Today, April 23, 2016, Germany celebrates Beer Day, to mark the date the Bavarian Beer Purity Law was signed by Duke Wilhelm IV of Bavaria in 1516 in Ingolstadt. Chancellor Angela Merkel on Friday, April 22, 2016 was among those toasting the anniversary of a law that allowed only water, hops and malt as ingredients - yeast was added to the list later, telegraph.co.uk reports. Throughout Bavaria and Germany the jubilee is going to be celebrated at a host of exhibitions, events and festivals. The main festival celebrating the 500th anniversary is set to take place in central Munich, July 22-24.
The Bavarian brewing industry prepared well for the occasion. Some 100 Bavarian breweries will be presenting their best beers in the area of the Feldherrnhalle and the Odeonsplatz in downtown Munich. For three days, thousands of visitors can enjoy the beer diversity of Bavaria at the beer benches between white pagodas and high-class tents.
All of the events will show a romanticised Bavarian/German Beer Purity Law origin and version and we will go along with it here, as it truly is a part of German, Bavarian and Munich beer understanding and culture. The Reinheitsgebot is considered a seal of quality in Germany and worldwide.
The law has remained in effect to this day, more or less. It has survived attacks by the European Union and the European Economic Community before it. In the 80s of the past century (and before that, from 1918), the Reinheitsgebot (purity law) has been heavily used in marketing to defend the German market from foreign beer competition. As a result thereof, the German beer drinking population perceived beer that has not been brewed in accordance with the purity law (read: foreign beer) as “chemical beer”. The campaign has also been a huge success abroad and Bavarian and German beer exports are growing to date. Sales of Bavarian beer have reached a 20 year high in 2015.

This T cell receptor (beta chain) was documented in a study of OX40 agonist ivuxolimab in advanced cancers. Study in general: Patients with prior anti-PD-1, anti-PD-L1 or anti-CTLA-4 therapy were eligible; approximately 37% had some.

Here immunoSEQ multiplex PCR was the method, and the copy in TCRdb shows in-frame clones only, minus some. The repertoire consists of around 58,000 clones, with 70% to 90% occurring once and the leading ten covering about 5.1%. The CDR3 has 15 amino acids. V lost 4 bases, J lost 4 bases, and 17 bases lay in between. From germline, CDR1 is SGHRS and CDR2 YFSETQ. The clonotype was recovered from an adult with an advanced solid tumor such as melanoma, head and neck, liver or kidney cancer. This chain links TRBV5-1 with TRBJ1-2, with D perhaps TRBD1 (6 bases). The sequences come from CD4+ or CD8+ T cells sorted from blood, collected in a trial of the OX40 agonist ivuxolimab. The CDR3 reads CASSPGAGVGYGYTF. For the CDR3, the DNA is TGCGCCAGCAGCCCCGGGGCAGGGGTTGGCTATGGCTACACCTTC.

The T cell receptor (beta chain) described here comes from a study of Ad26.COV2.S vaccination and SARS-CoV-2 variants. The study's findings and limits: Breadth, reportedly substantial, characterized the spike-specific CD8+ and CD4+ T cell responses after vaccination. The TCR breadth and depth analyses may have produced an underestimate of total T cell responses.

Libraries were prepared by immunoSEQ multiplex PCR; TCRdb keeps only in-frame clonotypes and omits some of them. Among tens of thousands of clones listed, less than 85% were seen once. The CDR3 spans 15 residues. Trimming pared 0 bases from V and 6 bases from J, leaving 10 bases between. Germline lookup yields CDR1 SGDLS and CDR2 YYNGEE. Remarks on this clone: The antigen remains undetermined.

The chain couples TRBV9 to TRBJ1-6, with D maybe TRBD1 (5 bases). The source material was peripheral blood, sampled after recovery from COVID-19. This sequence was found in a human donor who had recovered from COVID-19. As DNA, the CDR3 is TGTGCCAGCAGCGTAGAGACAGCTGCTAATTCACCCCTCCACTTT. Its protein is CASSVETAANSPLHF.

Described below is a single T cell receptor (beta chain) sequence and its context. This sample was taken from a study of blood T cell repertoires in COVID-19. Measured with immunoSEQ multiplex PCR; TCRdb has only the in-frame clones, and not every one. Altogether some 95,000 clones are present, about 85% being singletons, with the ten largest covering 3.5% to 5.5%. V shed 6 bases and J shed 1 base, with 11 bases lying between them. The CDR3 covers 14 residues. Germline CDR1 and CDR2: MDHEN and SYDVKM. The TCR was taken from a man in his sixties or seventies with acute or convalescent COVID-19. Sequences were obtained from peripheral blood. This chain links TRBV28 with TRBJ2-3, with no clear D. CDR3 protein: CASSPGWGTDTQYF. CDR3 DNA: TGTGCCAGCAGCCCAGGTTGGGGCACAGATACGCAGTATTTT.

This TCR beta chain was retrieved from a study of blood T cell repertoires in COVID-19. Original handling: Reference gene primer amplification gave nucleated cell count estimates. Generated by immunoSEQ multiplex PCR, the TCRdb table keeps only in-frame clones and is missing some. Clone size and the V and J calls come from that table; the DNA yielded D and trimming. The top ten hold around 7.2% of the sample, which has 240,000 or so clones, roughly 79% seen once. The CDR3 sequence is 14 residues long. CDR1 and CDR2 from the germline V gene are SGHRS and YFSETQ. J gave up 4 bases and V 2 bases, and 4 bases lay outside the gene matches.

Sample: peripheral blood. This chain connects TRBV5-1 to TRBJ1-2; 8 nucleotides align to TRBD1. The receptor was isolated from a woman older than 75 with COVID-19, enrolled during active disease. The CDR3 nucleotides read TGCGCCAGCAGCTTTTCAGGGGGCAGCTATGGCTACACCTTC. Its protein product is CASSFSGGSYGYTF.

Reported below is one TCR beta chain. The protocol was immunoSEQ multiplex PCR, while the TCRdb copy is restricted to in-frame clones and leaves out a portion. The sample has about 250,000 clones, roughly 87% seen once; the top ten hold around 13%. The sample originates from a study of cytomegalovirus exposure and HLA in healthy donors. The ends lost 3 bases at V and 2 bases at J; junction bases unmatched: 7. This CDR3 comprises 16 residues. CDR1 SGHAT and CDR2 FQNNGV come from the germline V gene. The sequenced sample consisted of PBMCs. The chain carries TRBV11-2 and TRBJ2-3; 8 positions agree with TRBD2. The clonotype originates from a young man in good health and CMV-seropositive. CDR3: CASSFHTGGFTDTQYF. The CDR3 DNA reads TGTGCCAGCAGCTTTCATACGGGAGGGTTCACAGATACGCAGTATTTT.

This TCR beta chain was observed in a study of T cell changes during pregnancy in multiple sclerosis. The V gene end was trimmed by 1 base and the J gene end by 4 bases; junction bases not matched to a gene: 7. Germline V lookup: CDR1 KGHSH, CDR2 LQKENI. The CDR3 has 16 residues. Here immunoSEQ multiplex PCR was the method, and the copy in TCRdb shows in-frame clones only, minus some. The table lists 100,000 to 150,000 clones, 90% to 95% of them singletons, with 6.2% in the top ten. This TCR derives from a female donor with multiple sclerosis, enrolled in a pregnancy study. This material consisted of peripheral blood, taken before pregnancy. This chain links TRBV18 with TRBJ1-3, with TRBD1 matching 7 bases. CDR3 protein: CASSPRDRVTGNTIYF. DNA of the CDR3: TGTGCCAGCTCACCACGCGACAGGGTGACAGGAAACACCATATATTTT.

In Germany only beer brewed according to the Reinheitsgebot can be sold as “Bier”. The only exceptions are some breweries from the former German Democtatic Republic, e.g. the in Leipzig (Gose) and Lausitz (Porter). Opposition to the strict Reinheitsgebot in Germany itself is growing, even in Munich. Ludwig Tilman’s three varieties of beer are all brewed in accordance with the law, but the young Munich brewer sees the law as a mean to “keep small brewers small” (Welt).
The Reiheitsgebot itself has been altered on several occasions and it is very likely that this going to happen again very soon, as the large breweries are all producing very similar tasting beer and are seeing little growth in their segment, while the small specialist brewers segment is increasing in volume. The movement has not gone unnoticed by the Bavarian Brewers' Association.
Its management board met in early December 2015 and voted for a "restructuring of the beer law." It was intended to provide legal certainty for beers that are "made while using other natural ingredients than those stipulated in the purity law," spiegel.de reports in its excellent article on the Reinheitsgebot which has been translated into English and you can read it here - Attacking Beer Purity: The Twilight of Germany's Reinheitsgebot.